Flawed police plan blamed for Marikana massacre

South African President Jacob Zuma releases much-awaited report on police operation in 2012 that killed 34 miners.

The police operation that led to the deaths of at least 34 striking miners in the mining town of Marikana in 2012 was tactically defective, a Commission of Inquiry into the killings has found. 

Releasing the commission’s report to the public on Thursday night, South African President Jacob Zuma said: “The commission found that the police operation should not have taken place because of the defects in the [tactical] plan.”

The commission, which was chaired by retired judge Ian Farlam, and appointed by the presidency in August 2012 to investigate the events in Marikana that left 44 people dead during a protracted wage strike, “found that it would have been impossible to disarm and disperse the strikers  without significant bloodshed”.

The president said that the commission also found the allegations against Cyril Ramaphosa, now deputy president of the country, for being responsible for the massacre to be “groundless”.

Cyril Ramaphosa was accused of being responsible for the violent crackdown on striking miners at Marikana [Reuters]
Cyril Ramaphosa was accused of being responsible for the violent crackdown on striking miners at Marikana [Reuters]

He said that the police attempt to disarm strikers was almost certainly going to result in “significant bloodshed” and that officials should have waited till the next day to pursue their operation to end the strike action.

The report was originally submitted to the presidency in March 2015, but Zuma said his office needed time to study the findings before releasing it to the public. 

For activists like Trevor Ngwane, from Social Science Research Institute at the University of Johannesburg, the delay was an impediment to justice.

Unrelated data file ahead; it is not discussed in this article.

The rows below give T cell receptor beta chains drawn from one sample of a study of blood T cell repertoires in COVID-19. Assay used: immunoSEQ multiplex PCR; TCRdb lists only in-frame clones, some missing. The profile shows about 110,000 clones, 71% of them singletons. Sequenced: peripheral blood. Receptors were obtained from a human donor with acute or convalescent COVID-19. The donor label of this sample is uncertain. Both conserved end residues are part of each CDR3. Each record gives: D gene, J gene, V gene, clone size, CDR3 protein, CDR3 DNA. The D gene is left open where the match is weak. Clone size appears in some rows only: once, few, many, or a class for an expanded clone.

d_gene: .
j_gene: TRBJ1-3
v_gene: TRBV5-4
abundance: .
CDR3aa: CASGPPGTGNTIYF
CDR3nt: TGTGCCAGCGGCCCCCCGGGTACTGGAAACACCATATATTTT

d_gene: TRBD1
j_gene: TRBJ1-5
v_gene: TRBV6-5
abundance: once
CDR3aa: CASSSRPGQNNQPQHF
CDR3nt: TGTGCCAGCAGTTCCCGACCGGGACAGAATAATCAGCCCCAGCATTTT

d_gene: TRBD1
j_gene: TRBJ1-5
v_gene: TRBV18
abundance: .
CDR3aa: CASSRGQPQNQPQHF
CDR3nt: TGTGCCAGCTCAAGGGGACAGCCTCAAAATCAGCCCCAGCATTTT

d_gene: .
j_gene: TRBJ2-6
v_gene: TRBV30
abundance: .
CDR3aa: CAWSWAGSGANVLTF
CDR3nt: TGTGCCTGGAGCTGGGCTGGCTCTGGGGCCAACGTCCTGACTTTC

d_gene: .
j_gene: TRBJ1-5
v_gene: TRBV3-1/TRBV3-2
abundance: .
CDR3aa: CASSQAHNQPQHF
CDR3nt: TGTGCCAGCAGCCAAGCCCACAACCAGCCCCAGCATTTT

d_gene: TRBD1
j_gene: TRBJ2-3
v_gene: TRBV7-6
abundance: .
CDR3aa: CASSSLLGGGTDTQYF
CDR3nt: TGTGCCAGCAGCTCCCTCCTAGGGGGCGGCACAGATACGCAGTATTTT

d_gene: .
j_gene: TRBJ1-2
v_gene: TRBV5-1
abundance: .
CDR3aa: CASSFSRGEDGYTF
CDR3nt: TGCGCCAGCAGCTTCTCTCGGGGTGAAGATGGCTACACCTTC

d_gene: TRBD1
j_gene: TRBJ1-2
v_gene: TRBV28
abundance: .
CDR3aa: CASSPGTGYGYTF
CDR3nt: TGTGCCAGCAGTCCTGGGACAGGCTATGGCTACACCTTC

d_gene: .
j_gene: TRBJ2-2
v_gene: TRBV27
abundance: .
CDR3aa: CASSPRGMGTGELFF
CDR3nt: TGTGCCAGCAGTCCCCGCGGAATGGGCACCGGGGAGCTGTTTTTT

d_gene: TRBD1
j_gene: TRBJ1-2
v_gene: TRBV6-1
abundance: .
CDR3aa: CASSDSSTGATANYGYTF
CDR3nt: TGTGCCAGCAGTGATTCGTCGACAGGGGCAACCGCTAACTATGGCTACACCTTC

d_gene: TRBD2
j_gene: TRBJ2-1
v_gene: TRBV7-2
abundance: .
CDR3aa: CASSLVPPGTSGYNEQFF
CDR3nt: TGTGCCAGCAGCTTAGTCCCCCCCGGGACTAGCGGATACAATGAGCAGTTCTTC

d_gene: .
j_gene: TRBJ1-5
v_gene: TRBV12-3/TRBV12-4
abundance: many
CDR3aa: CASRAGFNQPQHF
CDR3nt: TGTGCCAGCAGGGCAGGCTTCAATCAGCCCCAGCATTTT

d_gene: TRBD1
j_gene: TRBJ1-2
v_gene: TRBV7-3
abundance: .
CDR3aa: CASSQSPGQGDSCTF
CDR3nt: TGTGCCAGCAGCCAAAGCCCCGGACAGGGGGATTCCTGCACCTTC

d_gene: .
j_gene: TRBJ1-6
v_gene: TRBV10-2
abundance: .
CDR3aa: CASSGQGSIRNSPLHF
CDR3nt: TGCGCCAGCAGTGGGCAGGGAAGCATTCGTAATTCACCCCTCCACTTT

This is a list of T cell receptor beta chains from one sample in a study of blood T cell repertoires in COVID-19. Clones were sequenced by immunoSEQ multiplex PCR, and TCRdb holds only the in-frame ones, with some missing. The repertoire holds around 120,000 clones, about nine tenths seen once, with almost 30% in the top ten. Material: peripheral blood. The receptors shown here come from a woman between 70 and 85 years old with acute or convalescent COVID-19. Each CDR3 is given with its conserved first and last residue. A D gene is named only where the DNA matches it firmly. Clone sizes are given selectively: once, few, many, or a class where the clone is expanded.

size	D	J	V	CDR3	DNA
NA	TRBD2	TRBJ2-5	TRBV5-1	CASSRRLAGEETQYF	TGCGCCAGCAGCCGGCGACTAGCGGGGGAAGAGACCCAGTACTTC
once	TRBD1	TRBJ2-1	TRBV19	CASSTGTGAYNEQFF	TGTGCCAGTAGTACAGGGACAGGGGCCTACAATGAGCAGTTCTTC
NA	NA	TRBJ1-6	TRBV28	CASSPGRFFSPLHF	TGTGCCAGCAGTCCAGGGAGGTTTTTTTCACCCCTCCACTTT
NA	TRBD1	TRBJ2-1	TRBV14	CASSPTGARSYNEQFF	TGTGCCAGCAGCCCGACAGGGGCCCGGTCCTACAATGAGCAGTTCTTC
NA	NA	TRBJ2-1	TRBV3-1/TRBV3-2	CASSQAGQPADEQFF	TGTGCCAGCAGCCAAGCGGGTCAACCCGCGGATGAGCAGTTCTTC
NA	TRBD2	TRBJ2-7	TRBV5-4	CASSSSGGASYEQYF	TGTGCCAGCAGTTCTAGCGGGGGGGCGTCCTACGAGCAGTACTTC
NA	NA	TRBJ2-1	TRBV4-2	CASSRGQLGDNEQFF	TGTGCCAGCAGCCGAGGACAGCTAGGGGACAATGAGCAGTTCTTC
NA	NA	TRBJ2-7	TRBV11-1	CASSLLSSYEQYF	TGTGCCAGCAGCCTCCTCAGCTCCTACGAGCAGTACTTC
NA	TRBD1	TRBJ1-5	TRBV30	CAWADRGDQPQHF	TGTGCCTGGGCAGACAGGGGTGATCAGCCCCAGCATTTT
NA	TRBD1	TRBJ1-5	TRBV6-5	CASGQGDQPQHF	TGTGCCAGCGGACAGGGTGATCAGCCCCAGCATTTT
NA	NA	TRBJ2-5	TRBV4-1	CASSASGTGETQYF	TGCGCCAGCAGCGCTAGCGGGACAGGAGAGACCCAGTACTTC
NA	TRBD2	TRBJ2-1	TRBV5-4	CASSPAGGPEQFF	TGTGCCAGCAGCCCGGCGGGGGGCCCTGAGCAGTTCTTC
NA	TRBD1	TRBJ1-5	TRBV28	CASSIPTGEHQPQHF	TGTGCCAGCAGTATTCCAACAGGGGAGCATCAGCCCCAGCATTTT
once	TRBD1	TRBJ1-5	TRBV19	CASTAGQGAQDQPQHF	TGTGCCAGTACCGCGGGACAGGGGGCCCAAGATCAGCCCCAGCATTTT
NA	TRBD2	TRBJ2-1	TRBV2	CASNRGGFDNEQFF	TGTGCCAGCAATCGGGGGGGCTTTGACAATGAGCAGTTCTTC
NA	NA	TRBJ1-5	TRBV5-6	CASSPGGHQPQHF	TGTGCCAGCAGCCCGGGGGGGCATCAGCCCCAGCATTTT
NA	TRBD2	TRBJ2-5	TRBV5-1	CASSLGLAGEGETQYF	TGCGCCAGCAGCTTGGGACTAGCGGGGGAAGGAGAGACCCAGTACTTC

“Since the commission was set up, no police has been charged, it was delayed tactics. The commission was to set up to delay the process,” Ngwane told Al Jazeera.

“People who are responsible need to be charged. Those who did it and those who provided the order – need to be charged. We hoping the report clarifies those issues of culpability.”

Isaac Mangena, from the South African Human Rights Commission (SAHRC), told Al Jazeera that it was only a matter of time until the report was going to be released and that the commission would be studying the report in detail. 

Zuma has been under immense pressure since the report was submitted to him in March, with activists and opposition parties criticising his administration for not releasing the findings of the report. He had initially promised that the report would be released within a month.

But South Africans have been scepticalabout the report. South Africa has seen a surge in police brutality and many activists feel that though Marikana turned the spotlight on the police, little will change. On Thursday, Zuma said the commission recommended a full investigation into the police officers involved.

Among those pointed to for fuelling the tragedy was the mining company Lonmin, which was also criticised for failing to engage workers on their wage demands. Senior police officials, including the former police minister Nathi Mthethwa and national police commissioner Riah Phiyega – who have been widely criticised for their role – were left unscathed by the findings of the report.

Source: Al Jazeera